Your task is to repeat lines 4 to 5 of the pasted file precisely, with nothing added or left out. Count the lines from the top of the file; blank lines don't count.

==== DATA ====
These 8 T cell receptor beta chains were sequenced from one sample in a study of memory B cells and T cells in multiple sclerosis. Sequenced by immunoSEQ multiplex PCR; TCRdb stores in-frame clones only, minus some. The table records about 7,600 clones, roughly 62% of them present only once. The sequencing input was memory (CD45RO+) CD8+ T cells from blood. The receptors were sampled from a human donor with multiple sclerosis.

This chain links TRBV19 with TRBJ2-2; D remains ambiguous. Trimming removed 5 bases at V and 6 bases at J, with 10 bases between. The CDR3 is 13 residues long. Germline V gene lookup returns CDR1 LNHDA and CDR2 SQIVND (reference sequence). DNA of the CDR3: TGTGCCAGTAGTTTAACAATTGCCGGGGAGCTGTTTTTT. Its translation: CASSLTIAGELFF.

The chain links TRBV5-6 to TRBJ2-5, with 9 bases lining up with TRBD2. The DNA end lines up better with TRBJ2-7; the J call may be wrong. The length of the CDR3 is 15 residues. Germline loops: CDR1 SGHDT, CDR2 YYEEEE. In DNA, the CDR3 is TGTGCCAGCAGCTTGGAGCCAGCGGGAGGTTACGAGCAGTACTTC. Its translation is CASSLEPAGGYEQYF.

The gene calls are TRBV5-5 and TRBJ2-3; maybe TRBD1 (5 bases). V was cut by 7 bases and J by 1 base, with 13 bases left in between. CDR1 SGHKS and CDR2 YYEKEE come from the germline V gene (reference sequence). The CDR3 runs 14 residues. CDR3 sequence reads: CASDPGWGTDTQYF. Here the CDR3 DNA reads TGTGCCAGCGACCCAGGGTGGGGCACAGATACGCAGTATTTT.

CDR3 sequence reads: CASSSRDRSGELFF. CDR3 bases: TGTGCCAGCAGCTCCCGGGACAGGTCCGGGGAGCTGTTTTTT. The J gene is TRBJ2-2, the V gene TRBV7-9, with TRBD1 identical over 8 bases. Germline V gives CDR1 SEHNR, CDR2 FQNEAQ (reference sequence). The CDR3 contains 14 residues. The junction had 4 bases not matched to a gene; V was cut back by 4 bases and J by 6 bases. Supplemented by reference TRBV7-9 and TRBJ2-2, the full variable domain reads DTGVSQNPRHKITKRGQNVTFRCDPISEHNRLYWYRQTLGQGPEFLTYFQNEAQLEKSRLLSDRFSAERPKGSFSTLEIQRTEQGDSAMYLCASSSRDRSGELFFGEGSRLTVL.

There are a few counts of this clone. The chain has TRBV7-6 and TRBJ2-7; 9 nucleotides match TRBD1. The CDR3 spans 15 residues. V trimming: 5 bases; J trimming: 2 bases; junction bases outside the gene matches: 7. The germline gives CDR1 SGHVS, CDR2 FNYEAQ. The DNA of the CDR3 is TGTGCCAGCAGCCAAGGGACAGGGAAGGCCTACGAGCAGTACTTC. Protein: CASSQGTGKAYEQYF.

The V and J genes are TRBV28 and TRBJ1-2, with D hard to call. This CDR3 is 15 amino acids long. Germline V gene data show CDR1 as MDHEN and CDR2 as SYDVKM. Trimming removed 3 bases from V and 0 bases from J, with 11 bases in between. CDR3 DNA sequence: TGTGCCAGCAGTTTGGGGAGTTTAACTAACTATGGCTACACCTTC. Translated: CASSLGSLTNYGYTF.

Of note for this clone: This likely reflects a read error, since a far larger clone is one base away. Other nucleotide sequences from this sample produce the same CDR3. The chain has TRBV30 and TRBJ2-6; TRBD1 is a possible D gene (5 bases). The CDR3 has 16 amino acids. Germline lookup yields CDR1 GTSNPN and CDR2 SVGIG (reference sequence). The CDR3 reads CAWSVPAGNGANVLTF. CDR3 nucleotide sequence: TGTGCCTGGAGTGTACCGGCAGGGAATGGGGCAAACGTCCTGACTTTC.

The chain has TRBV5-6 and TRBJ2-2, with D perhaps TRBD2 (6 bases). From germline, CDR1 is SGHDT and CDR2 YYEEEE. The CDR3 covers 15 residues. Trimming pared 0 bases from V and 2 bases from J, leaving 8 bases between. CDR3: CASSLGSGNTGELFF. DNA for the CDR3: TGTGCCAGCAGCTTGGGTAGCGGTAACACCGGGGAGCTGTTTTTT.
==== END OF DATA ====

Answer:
The gene calls are TRBV5-5 and TRBJ2-3; maybe TRBD1 (5 bases). V was cut by 7 bases and J by 1 base, with 13 bases left in between. CDR1 SGHKS and CDR2 YYEKEE come from the germline V gene (reference sequence). The CDR3 runs 14 residues. CDR3 sequence reads: CASDPGWGTDTQYF. Here the CDR3 DNA reads TGTGCCAGCGACCCAGGGTGGGGCACAGATACGCAGTATTTT.

CDR3 sequence reads: CASSSRDRSGELFF. CDR3 bases: TGTGCCAGCAGCTCCCGGGACAGGTCCGGGGAGCTGTTTTTT. The J gene is TRBJ2-2, the V gene TRBV7-9, with TRBD1 identical over 8 bases. Germline V gives CDR1 SEHNR, CDR2 FQNEAQ (reference sequence). The CDR3 contains 14 residues. The junction had 4 bases not matched to a gene; V was cut back by 4 bases and J by 6 bases. Supplemented by reference TRBV7-9 and TRBJ2-2, the full variable domain reads DTGVSQNPRHKITKRGQNVTFRCDPISEHNRLYWYRQTLGQGPEFLTYFQNEAQLEKSRLLSDRFSAERPKGSFSTLEIQRTEQGDSAMYLCASSSRDRSGELFFGEGSRLTVL.